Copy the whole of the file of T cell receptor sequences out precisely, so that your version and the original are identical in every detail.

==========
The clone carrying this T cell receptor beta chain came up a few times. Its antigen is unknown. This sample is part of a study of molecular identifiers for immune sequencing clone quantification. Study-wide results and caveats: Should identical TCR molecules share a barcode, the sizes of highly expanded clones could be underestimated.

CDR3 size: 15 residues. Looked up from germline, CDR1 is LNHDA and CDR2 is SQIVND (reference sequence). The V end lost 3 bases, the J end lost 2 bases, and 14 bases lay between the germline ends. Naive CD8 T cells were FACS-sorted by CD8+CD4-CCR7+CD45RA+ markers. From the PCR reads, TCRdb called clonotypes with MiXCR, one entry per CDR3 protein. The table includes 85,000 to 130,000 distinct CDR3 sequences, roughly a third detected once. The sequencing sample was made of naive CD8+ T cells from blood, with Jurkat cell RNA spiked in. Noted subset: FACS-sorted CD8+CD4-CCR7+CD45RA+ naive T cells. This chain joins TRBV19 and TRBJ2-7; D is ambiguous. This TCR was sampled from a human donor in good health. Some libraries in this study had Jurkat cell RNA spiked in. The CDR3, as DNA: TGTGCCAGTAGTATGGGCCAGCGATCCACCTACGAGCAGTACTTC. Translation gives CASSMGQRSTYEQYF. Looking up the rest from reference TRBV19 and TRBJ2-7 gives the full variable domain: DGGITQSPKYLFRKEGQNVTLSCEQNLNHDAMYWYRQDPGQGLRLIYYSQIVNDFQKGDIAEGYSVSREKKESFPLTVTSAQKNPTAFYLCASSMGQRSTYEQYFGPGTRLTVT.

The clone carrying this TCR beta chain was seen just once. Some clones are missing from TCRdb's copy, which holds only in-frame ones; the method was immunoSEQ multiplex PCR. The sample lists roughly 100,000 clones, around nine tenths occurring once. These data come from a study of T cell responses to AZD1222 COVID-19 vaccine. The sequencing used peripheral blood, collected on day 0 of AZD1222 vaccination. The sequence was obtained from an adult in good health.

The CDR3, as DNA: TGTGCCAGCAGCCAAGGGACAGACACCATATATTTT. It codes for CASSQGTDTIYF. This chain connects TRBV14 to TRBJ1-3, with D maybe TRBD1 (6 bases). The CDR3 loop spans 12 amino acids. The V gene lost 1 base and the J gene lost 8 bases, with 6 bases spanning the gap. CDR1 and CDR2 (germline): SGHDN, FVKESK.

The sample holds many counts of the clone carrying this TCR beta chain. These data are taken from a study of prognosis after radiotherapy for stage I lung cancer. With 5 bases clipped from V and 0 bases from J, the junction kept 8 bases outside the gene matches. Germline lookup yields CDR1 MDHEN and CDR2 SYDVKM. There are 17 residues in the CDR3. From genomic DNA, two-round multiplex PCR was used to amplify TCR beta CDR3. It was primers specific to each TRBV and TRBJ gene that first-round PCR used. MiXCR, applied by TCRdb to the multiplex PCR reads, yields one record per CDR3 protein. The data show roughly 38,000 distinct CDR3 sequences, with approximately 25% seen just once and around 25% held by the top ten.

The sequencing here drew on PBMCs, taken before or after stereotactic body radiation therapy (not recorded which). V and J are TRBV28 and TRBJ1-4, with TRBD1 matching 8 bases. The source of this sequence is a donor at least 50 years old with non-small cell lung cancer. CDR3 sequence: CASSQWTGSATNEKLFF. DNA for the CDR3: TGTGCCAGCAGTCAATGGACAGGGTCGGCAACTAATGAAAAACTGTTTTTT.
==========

The clone carrying this T cell receptor beta chain came up a few times. Its antigen is unknown. This sample is part of a study of molecular identifiers for immune sequencing clone quantification. Study-wide results and caveats: Should identical TCR molecules share a barcode, the sizes of highly expanded clones could be underestimated.

CDR3 size: 15 residues. Looked up from germline, CDR1 is LNHDA and CDR2 is SQIVND (reference sequence). The V end lost 3 bases, the J end lost 2 bases, and 14 bases lay between the germline ends. Naive CD8 T cells were FACS-sorted by CD8+CD4-CCR7+CD45RA+ markers. From the PCR reads, TCRdb called clonotypes with MiXCR, one entry per CDR3 protein. The table includes 85,000 to 130,000 distinct CDR3 sequences, roughly a third detected once. The sequencing sample was made of naive CD8+ T cells from blood, with Jurkat cell RNA spiked in. Noted subset: FACS-sorted CD8+CD4-CCR7+CD45RA+ naive T cells. This chain joins TRBV19 and TRBJ2-7; D is ambiguous. This TCR was sampled from a human donor in good health. Some libraries in this study had Jurkat cell RNA spiked in. The CDR3, as DNA: TGTGCCAGTAGTATGGGCCAGCGATCCACCTACGAGCAGTACTTC. Translation gives CASSMGQRSTYEQYF. Looking up the rest from reference TRBV19 and TRBJ2-7 gives the full variable domain: DGGITQSPKYLFRKEGQNVTLSCEQNLNHDAMYWYRQDPGQGLRLIYYSQIVNDFQKGDIAEGYSVSREKKESFPLTVTSAQKNPTAFYLCASSMGQRSTYEQYFGPGTRLTVT.

The clone carrying this TCR beta chain was seen just once. Some clones are missing from TCRdb's copy, which holds only in-frame ones; the method was immunoSEQ multiplex PCR. The sample lists roughly 100,000 clones, around nine tenths occurring once. These data come from a study of T cell responses to AZD1222 COVID-19 vaccine. The sequencing used peripheral blood, collected on day 0 of AZD1222 vaccination. The sequence was obtained from an adult in good health.

The CDR3, as DNA: TGTGCCAGCAGCCAAGGGACAGACACCATATATTTT. It codes for CASSQGTDTIYF. This chain connects TRBV14 to TRBJ1-3, with D maybe TRBD1 (6 bases). The CDR3 loop spans 12 amino acids. The V gene lost 1 base and the J gene lost 8 bases, with 6 bases spanning the gap. CDR1 and CDR2 (germline): SGHDN, FVKESK.

The sample holds many counts of the clone carrying this TCR beta chain. These data are taken from a study of prognosis after radiotherapy for stage I lung cancer. With 5 bases clipped from V and 0 bases from J, the junction kept 8 bases outside the gene matches. Germline lookup yields CDR1 MDHEN and CDR2 SYDVKM. There are 17 residues in the CDR3. From genomic DNA, two-round multiplex PCR was used to amplify TCR beta CDR3. It was primers specific to each TRBV and TRBJ gene that first-round PCR used. MiXCR, applied by TCRdb to the multiplex PCR reads, yields one record per CDR3 protein. The data show roughly 38,000 distinct CDR3 sequences, with approximately 25% seen just once and around 25% held by the top ten.

The sequencing here drew on PBMCs, taken before or after stereotactic body radiation therapy (not recorded which). V and J are TRBV28 and TRBJ1-4, with TRBD1 matching 8 bases. The source of this sequence is a donor at least 50 years old with non-small cell lung cancer. CDR3 sequence: CASSQWTGSATNEKLFF. DNA for the CDR3: TGTGCCAGCAGTCAATGGACAGGGTCGGCAACTAATGAAAAACTGTTTTTT.